The education department will provide names, birthdays, and BEDS codes to identify schools of students and staff members tested for COVID-19, in the hopes of strengthening reporting on positive results. The details are intended to verify that a child attends or a person is employed within a certain school or school district. Staff members will also be described as a “teacher” or “non-teacher” by the education department, the agreement says. Those granular details will not be made publicly available, but will be used to report the number of positive cases at a school or school district through the state’s COVID-19 dashboard for schools.
School-related information, once confirmed, will be relayed to local health departments to aid contact tracing efforts, the deal says. A spokesperson for SED did not immediately provide details on when schools were notified. The agreement was signed by Department of Health Commissioner Dr. Howard Zucker on Oct. 2 and Interim Education Commissioner Betty Rosa on Oct. 3.
Zucker asked SED for details on those tested in New York, “including personally identifiable information,” to carry out a school COVID-19 reporting mandate under an executive order issued by Cuomo, according to the document. Schools are required under the order to report Covid-19 testing and results to the health agency on a daily basis. DOH has pledged to only use the information to verify that a student attends or an employee works at a particular school or school district, the deal shows. (Politico, Oct. 7).
82% of Hospitalized COVID-19 Patients Had Neurologic Symptoms
More than 80% of hospitalized COVID-19 patients had neurologic symptoms during their disease course, a retrospective Chicago-area study showed.
Neurologic manifestations were present at COVID-19 onset in 42.2% of 509 consecutive hospitalized COVID-19 patients, at hospitalization in 62.7%, and at any time during the disease course in 82.3%, reported Igor Koralnik, MD, of Northwestern Medicine in Chicago, and colleagues in the Annals of Clinical and Translational Neurology.
Myalgia (44.8%), headache (37.7%), encephalopathy (31.8%), and dizziness (29.7%) were the most frequent neurologic manifestations, followed by dysgeusia (15.9%) and anosmia (11.4%). Patients presenting with neurologic symptoms were younger than those who did not have symptoms. Most patients with neurologic manifestations had a favorable functional outcome at discharge, but encephalopathy — which affected nearly one in three patients — was associated with increased morbidity and mortality, independent of respiratory disease severity.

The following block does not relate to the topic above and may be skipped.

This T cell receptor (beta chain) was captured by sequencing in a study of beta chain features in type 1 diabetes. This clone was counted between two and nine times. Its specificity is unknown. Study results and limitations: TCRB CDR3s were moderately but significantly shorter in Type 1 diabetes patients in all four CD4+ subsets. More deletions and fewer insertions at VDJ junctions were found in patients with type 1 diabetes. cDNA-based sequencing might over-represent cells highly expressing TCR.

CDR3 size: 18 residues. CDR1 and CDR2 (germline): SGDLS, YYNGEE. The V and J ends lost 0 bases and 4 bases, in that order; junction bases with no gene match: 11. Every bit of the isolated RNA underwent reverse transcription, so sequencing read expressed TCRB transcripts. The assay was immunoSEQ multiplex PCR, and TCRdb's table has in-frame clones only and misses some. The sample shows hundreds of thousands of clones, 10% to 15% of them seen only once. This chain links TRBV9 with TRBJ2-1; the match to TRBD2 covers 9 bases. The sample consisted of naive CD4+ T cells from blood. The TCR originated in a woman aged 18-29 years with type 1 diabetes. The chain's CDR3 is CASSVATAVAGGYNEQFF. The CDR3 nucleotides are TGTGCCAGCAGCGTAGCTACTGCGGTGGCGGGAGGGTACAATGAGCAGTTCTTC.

“This is the first study in the U.S. of the prevalence of neuro manifestations in a large population of hospitalized patients,” Koralnik told MedPage Today. Only two other papers describing the prevalence of neurological manifestations in hospitalized COVID-19 patients have been published: one based in China, the other in Spain. Neurological complications of COVID-19 are frequent and in many cases long-lasting, but have not yet received much attention, noted Avindra Nath, MD, senior investigator of nervous systems infections at the NIH National Institute of Neurological Disorders and Stroke, who wasn’t involved with the study.
The study’s retrospective nature may mean the frequency of neurologic manifestations is underreported, he pointed out. In their study, Koralnik and colleagues retrospectively analyzed the first 509 consecutive patients admitted with COVID‐19 to the Northwestern Medicine Healthcare system between March 5 and April 6. The Northwestern Medicine system consists of one academic medical center and nine other hospitals in the Chicago area. (MedPage, October 6)
How Many Hours Can Coronavirus Survive on Your Skin? Nine Hours
A Japanese study, which was published in the journal Clinical Infectious Diseases on Oct. 3, set out to determine how long the novel coronavirus (SARS-CoV-2) could survive on different surfaces such as stainless steel, glass, plastic, and human skin compared to a common strain of the flu, influenza A virus. The researchers found that the novel coronavirus remains active for longer on all surfaces, including human skin. In comparison to the more than nine hours COVID can live on your epidermis, the flu virus only survives for 1.8 hours. Even on non-human surfaces, the results also showed that the coronavirus lasted much longer than the flu, surviving for about an average of 11 hours to the flu’s much shorter span of just over an hour and a half. (KHN 10/5)
Surgical Face Masks Do Not Cause Buildup of Carbon Dioxide or Restrict Oxygen
A new study reiterates that surgical face masks don’t cause a buildup of carbon dioxide or restrict oxygen, despite opposing claims.” The study was published in the Annals of the American Thoracic Society, and “was conducted after a group of Florida residents challenged Florida’s mask-wearing mandate in June, arguing that wearing the protective face coverings could result in the buildup of too much carbon dioxide.”